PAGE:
But Opal was wrong. When her mother died she didn’t understand anything. The night of her mother’s death Pete lay underneath Opal, her body trembling.
Opal’s eyes and mouth were fused shut, trying to hold it all in, every drip drop stream of light in his dark dark bedroom. She held and held and held and then she came so hard it looked from underneath her closed eyelids like the world had exploded. Like she would never see the same way again once she opened her eyes.
“You taste so alive,” Pete said, “God it’s like I don’t even know what. I’ve never tasted anything like it.”
Opal didn’t say anything. Her back remained very straight, very still.
Pete’s breathing normalized. “Are you there?” he asked, his voice a distant whisper. He sounded very far away, as if he’d fallen through multiple tunnels and was now two floors below her.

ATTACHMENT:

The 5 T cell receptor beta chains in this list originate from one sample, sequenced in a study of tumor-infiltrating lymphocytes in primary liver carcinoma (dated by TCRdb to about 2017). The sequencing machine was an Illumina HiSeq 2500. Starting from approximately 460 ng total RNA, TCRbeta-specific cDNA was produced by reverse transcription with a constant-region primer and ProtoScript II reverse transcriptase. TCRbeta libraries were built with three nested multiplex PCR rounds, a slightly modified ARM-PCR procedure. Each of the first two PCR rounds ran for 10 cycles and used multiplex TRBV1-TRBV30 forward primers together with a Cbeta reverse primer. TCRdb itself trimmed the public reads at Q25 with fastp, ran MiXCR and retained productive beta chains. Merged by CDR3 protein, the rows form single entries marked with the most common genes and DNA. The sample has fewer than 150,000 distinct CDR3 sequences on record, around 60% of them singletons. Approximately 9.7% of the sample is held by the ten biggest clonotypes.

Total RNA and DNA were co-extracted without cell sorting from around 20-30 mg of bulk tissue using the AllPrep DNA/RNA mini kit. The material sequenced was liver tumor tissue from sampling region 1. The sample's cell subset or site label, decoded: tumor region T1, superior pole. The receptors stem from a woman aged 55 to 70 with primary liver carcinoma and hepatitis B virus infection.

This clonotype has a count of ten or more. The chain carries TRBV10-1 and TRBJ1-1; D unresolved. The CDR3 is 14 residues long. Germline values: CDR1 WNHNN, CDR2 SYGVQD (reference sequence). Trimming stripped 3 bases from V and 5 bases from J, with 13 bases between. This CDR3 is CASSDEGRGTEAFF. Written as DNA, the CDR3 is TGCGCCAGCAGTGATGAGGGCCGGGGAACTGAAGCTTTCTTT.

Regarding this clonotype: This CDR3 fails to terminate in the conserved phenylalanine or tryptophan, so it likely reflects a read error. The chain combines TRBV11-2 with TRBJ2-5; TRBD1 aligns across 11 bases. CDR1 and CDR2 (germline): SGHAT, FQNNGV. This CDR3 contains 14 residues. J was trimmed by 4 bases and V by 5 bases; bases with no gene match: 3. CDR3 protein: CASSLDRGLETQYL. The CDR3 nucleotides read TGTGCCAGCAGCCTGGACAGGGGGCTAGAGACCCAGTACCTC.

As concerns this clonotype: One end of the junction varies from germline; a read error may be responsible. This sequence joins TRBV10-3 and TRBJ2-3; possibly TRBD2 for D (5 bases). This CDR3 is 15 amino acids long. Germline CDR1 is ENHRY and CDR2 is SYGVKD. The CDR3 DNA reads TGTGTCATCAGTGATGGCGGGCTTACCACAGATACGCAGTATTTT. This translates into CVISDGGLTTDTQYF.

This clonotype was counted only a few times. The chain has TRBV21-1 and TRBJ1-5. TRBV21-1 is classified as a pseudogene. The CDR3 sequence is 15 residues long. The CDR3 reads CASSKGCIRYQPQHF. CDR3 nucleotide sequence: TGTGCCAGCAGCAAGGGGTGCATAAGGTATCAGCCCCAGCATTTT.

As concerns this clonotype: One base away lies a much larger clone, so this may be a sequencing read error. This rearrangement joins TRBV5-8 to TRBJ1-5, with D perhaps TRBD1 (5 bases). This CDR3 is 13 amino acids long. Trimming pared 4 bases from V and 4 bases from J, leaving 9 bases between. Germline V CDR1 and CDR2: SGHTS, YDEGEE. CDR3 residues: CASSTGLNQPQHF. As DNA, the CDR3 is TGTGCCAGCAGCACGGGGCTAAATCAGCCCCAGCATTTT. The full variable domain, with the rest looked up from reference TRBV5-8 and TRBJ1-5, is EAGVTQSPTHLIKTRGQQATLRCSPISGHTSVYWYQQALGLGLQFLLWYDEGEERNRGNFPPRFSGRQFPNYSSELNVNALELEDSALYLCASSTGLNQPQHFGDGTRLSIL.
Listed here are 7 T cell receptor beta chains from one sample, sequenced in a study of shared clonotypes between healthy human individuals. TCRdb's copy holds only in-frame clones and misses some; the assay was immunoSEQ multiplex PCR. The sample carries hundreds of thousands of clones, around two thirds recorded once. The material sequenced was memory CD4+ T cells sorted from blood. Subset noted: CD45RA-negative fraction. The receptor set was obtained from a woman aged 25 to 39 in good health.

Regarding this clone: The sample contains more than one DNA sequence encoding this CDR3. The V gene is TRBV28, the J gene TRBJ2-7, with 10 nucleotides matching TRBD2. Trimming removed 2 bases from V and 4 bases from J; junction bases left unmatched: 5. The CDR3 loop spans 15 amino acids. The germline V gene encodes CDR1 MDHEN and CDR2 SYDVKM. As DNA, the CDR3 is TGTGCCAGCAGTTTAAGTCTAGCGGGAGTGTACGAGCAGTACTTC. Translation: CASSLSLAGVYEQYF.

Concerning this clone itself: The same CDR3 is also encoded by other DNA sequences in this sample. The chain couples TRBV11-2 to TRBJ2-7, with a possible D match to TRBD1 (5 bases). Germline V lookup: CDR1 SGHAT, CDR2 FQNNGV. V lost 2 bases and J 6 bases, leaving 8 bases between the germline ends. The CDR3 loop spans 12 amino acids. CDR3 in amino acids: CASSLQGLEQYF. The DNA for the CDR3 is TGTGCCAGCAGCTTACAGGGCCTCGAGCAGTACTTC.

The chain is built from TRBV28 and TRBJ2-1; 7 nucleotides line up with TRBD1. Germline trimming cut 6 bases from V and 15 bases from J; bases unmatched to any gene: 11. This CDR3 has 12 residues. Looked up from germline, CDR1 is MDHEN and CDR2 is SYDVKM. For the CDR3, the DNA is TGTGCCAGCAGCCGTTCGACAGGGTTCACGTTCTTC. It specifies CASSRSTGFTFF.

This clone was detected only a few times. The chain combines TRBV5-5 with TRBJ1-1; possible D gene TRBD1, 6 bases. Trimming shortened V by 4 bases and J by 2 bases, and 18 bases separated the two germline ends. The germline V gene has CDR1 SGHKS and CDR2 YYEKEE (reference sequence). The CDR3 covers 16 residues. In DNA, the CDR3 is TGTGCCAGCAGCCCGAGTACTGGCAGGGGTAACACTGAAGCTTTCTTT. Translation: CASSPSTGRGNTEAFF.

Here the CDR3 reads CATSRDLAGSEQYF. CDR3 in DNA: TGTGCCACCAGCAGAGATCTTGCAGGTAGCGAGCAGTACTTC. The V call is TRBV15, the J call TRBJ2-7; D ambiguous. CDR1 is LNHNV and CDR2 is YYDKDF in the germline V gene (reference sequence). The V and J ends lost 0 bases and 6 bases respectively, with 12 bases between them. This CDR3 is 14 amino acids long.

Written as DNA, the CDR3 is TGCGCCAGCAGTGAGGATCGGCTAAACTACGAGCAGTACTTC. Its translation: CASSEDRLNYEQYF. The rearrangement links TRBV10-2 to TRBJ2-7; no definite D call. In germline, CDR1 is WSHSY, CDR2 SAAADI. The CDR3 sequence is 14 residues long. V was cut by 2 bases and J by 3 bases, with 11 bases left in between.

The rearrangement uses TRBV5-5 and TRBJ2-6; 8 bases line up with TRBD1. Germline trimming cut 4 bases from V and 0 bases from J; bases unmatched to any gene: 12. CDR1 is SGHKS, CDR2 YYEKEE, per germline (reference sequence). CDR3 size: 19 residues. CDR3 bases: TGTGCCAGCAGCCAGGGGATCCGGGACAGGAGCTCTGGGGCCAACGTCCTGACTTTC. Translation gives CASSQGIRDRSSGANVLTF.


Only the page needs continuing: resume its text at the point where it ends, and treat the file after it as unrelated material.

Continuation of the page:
Opal nodded her head. Gently she lowered her palm onto what felt like Pete’s face. She brushed his eyelids, his mouth. She knelt and kissed the part of his face that seemed to beam brightest against her closed eyes. “Oh,” she said, closer to understanding. “Oh, wow.”
“What is it?” Pete asked.
It tasted inexplicably tangy, rich, deep. Like something that had been cooking inside the earth for a long time, roasting and roasting, gathering up everything it had to give; something that would last and last and last, no preservatives required. Opal licked her lips, opened her mouth wider. Knelt again. This time she let the light move quietly over her tongue, let it come into contact with every tooth, as if her mouth was a cave ready to be studied, discovered, believed.
“Opal,” Pete said again, “what’s wrong?” His voice was urgent and thick with love.
Opal felt for his stomach. Tasted it again, smiled. Then opened her eyes, so she could see for herself.